A software engineering perspective on environmental modeling framework design: The Object Modeling System
Environmental Modelling & Software
The environmental modeling community has historically been concerned with the proliferation of models and the effort associated with collective model development tasks (e.g., code generation, data transformation, etc.). Environmental modeling frameworks (EMFs) have been developed to address this problem, but much work remains before EMFs are adopted as mainstream modeling tools. Environmental model development requires both scientific understanding of environmental phenomena and software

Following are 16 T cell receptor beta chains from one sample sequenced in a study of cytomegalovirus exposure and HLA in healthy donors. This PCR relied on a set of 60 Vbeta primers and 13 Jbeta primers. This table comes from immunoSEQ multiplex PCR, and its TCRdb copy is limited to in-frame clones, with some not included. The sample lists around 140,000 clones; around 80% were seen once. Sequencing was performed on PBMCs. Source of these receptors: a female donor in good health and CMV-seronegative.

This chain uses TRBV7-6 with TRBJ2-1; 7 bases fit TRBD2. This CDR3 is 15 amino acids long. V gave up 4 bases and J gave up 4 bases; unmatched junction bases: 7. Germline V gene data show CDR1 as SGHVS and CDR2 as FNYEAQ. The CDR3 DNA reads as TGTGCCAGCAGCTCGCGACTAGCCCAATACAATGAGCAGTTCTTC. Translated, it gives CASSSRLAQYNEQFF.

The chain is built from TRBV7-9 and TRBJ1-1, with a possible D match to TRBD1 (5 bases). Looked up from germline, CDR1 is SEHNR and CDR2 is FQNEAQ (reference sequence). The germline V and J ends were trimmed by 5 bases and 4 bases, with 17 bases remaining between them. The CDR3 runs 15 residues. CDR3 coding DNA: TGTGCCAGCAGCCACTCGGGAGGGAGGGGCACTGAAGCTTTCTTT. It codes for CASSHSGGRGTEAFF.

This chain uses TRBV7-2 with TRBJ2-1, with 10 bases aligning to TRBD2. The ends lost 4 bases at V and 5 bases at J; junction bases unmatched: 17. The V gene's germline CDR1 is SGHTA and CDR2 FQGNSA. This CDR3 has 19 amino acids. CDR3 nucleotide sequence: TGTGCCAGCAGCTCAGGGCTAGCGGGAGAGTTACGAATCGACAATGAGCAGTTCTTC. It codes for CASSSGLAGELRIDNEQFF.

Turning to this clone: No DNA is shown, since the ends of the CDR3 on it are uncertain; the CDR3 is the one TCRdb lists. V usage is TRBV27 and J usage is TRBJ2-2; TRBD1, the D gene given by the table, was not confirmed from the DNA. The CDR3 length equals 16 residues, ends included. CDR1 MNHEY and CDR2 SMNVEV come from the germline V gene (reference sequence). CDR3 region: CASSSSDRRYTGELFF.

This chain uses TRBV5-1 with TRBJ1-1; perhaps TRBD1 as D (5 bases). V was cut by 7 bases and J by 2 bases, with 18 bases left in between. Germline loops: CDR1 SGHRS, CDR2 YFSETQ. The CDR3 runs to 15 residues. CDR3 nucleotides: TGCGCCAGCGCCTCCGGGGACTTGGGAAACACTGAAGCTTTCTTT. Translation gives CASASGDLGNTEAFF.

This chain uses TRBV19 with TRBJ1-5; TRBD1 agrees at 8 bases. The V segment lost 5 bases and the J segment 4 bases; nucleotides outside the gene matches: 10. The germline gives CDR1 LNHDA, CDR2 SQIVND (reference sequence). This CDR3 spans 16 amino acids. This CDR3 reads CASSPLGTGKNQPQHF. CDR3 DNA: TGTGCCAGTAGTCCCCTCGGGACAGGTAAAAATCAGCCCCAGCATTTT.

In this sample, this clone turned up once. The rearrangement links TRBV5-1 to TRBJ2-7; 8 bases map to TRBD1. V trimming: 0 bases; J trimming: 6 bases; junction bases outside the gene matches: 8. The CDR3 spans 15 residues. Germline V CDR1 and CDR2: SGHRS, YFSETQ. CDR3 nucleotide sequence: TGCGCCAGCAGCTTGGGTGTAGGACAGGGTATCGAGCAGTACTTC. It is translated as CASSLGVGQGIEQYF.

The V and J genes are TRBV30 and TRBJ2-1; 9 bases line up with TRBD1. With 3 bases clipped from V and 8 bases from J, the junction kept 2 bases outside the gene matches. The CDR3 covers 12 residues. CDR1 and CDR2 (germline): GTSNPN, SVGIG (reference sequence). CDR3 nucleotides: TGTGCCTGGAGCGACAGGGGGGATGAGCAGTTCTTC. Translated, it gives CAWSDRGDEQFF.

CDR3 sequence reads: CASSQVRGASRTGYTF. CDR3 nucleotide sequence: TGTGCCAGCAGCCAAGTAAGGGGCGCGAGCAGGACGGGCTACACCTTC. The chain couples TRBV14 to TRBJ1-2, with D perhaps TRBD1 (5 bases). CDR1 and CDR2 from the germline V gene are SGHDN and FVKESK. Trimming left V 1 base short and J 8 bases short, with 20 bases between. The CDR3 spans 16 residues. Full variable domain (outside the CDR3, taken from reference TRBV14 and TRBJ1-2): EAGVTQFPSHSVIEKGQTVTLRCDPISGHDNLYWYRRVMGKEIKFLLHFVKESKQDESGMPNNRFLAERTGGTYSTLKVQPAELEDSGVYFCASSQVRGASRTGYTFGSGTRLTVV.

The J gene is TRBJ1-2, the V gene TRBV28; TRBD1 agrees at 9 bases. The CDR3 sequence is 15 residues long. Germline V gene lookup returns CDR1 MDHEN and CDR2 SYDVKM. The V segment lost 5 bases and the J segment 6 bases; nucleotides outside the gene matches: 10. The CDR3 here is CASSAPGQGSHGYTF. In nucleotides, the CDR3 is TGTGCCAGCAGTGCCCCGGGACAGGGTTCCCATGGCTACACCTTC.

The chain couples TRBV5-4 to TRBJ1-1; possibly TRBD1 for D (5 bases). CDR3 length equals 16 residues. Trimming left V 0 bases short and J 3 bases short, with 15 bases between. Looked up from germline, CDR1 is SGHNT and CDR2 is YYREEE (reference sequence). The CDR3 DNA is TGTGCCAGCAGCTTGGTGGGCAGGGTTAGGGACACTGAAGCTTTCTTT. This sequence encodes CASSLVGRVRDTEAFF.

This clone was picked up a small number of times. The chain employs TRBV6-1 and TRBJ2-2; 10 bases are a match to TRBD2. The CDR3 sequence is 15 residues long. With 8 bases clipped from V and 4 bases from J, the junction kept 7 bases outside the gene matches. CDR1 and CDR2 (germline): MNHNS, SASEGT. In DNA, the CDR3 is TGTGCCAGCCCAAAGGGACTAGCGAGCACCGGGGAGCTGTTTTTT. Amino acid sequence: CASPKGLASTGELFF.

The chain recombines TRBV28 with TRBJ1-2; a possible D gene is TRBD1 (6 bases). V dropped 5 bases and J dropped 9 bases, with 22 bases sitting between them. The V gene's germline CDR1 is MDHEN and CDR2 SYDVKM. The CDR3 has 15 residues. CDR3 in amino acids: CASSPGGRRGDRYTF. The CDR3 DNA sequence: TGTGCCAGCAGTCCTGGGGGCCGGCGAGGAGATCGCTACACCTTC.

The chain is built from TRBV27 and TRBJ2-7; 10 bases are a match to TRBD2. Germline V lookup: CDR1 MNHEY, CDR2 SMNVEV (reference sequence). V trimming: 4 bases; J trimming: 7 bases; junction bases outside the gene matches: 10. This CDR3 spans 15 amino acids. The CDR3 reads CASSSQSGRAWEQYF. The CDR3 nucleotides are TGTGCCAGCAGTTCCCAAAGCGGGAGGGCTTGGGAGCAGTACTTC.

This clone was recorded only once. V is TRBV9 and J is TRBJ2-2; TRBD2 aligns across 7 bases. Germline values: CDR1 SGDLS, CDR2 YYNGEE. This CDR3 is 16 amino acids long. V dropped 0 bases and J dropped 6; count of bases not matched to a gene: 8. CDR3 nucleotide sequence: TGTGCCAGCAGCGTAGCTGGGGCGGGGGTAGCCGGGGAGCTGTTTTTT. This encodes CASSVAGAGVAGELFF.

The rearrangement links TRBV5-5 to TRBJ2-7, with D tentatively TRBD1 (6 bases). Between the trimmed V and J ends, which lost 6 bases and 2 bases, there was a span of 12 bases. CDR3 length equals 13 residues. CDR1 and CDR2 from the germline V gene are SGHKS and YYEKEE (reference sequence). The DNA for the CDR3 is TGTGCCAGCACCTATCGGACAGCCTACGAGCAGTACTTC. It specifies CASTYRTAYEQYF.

... er proficiency. EMFs support the modeling process through streamlining model code development, allowing seamless access to data, and supporting data analysis and visualization. EMFs also support aggregation of model components into functional units, component interaction and communication, temporal-spatial stepping, scaling of spatial data, multi-threading/multi-processor support, and cross-language interoperability. Some EMFs additionally focus on high-performance computing and are tailored for particular modeling domains such as ecosystem, socio-economic, or climate change research. The Object Modeling System Version 3 (OMS3) EMF employs new advances in software framework design to better support the environmental model development process. This paper discusses key EMF design goals/constraints and addresses software engineering aspects that have made OMS3 framework development efficacious and its application practical, as demonstrated by leveraging software engineering efforts outside of the modeling community and lessons learned from over a decade of EMF development. Software engineering approaches employed in OMS3 are highlighted including a noninvasive lightweight framework design supporting component-based model development, use of implicit parallelism in system design, use of domain specific language design patterns, and cloud-based support for computational scalability. The key advancements in EMF design presented herein may be applicable and beneficial for other EMF developers seeking to better support environmental model development through improved framework design.